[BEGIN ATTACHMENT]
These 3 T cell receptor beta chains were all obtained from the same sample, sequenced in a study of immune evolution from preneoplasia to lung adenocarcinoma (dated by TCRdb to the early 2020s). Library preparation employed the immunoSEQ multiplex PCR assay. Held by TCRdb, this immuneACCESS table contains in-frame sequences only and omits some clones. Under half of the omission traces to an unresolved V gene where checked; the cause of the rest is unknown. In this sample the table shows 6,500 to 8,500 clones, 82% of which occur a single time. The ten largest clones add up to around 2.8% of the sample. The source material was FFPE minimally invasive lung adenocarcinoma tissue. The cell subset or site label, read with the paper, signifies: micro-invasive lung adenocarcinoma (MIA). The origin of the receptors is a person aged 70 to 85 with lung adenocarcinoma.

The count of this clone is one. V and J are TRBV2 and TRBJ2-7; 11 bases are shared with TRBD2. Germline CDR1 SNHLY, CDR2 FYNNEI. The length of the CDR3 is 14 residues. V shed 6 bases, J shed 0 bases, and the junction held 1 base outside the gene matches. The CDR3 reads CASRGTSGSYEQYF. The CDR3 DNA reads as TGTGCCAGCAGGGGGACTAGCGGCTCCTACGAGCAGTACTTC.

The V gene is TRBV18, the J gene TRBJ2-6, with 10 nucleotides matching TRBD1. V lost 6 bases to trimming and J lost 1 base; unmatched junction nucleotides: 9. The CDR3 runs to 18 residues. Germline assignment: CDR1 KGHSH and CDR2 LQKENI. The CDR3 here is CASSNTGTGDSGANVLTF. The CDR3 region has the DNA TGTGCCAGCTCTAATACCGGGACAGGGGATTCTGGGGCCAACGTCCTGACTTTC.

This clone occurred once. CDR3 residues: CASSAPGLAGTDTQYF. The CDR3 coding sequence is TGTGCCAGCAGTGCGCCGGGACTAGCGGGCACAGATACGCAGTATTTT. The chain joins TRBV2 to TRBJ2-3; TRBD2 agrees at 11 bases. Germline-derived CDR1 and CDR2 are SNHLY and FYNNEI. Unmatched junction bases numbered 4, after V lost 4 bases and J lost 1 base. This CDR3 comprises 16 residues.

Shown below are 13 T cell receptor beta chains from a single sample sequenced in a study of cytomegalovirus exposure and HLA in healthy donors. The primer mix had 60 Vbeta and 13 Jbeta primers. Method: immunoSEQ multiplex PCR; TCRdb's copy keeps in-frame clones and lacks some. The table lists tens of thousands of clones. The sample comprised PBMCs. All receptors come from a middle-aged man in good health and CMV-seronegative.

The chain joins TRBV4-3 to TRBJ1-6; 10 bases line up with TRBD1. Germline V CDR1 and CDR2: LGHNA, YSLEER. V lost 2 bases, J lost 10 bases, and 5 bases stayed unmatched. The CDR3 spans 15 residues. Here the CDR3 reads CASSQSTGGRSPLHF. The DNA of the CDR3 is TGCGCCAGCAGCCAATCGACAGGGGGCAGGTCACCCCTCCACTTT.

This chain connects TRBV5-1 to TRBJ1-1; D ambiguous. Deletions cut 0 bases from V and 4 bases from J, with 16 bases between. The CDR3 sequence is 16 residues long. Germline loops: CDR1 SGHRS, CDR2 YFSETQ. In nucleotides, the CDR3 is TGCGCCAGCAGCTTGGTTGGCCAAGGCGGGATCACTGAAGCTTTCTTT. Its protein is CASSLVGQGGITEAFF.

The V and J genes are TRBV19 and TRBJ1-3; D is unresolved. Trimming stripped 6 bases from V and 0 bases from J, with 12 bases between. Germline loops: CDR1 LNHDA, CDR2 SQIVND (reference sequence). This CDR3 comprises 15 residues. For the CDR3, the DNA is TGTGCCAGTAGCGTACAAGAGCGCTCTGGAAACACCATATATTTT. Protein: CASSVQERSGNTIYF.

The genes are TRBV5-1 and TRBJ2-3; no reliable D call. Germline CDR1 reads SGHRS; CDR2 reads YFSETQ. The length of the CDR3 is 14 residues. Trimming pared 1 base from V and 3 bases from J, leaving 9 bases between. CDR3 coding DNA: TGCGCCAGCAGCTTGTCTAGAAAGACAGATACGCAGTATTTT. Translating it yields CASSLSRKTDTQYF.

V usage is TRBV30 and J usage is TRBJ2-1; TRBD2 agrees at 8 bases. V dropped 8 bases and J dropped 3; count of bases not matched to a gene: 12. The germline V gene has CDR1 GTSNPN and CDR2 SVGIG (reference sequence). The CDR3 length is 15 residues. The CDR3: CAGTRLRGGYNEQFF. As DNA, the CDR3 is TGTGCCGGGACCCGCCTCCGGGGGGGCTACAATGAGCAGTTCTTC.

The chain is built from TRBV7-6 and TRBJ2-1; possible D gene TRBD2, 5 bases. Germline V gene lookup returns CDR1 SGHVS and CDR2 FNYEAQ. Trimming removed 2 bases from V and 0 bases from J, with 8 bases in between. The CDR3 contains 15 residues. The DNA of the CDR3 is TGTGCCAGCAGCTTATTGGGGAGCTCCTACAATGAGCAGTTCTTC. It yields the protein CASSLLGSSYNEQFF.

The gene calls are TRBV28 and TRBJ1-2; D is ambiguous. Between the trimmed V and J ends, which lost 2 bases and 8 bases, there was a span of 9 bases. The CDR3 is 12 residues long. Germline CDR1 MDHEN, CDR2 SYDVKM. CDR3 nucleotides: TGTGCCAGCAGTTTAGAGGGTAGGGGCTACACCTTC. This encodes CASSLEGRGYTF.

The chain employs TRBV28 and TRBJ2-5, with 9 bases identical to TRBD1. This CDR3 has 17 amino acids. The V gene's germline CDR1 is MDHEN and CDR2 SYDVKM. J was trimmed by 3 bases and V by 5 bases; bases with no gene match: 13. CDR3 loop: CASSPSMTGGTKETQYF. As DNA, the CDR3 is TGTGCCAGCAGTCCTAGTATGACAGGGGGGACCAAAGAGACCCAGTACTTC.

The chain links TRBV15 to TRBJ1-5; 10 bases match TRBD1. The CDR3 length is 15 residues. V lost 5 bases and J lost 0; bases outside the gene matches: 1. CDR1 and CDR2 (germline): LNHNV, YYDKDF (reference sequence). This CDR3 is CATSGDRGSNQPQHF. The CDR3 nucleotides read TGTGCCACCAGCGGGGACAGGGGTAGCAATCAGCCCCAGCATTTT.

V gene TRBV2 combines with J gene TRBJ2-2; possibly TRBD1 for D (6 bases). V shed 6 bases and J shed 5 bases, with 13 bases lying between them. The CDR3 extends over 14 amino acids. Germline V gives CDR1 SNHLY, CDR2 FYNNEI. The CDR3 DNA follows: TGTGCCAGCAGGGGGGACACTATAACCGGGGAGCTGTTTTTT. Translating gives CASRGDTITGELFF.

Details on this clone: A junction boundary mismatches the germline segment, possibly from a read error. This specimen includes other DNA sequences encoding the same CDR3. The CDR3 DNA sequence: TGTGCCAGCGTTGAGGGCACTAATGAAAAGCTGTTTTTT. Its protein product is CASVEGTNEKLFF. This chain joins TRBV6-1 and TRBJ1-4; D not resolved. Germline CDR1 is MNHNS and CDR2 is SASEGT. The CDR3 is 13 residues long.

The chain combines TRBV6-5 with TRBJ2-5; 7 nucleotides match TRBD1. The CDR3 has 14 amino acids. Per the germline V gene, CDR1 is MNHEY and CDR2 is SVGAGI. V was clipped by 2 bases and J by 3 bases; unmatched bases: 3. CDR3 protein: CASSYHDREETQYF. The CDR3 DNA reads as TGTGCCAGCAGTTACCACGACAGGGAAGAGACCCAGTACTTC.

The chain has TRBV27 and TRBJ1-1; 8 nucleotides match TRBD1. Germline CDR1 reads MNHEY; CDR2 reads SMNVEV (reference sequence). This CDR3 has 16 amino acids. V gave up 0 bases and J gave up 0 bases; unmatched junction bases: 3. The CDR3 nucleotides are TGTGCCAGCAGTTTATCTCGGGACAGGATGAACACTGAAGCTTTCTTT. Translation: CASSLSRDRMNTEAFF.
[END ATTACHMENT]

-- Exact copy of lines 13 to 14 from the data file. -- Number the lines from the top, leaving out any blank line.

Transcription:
The chain employs TRBV28 and TRBJ2-5, with 9 bases identical to TRBD1. This CDR3 has 17 amino acids. The V gene's germline CDR1 is MDHEN and CDR2 SYDVKM. J was trimmed by 3 bases and V by 5 bases; bases with no gene match: 13. CDR3 loop: CASSPSMTGGTKETQYF. As DNA, the CDR3 is TGTGCCAGCAGTCCTAGTATGACAGGGGGGACCAAAGAGACCCAGTACTTC.

The chain links TRBV15 to TRBJ1-5; 10 bases match TRBD1. The CDR3 length is 15 residues. V lost 5 bases and J lost 0; bases outside the gene matches: 1. CDR1 and CDR2 (germline): LNHNV, YYDKDF (reference sequence). This CDR3 is CATSGDRGSNQPQHF. The CDR3 nucleotides read TGTGCCACCAGCGGGGACAGGGGTAGCAATCAGCCCCAGCATTTT.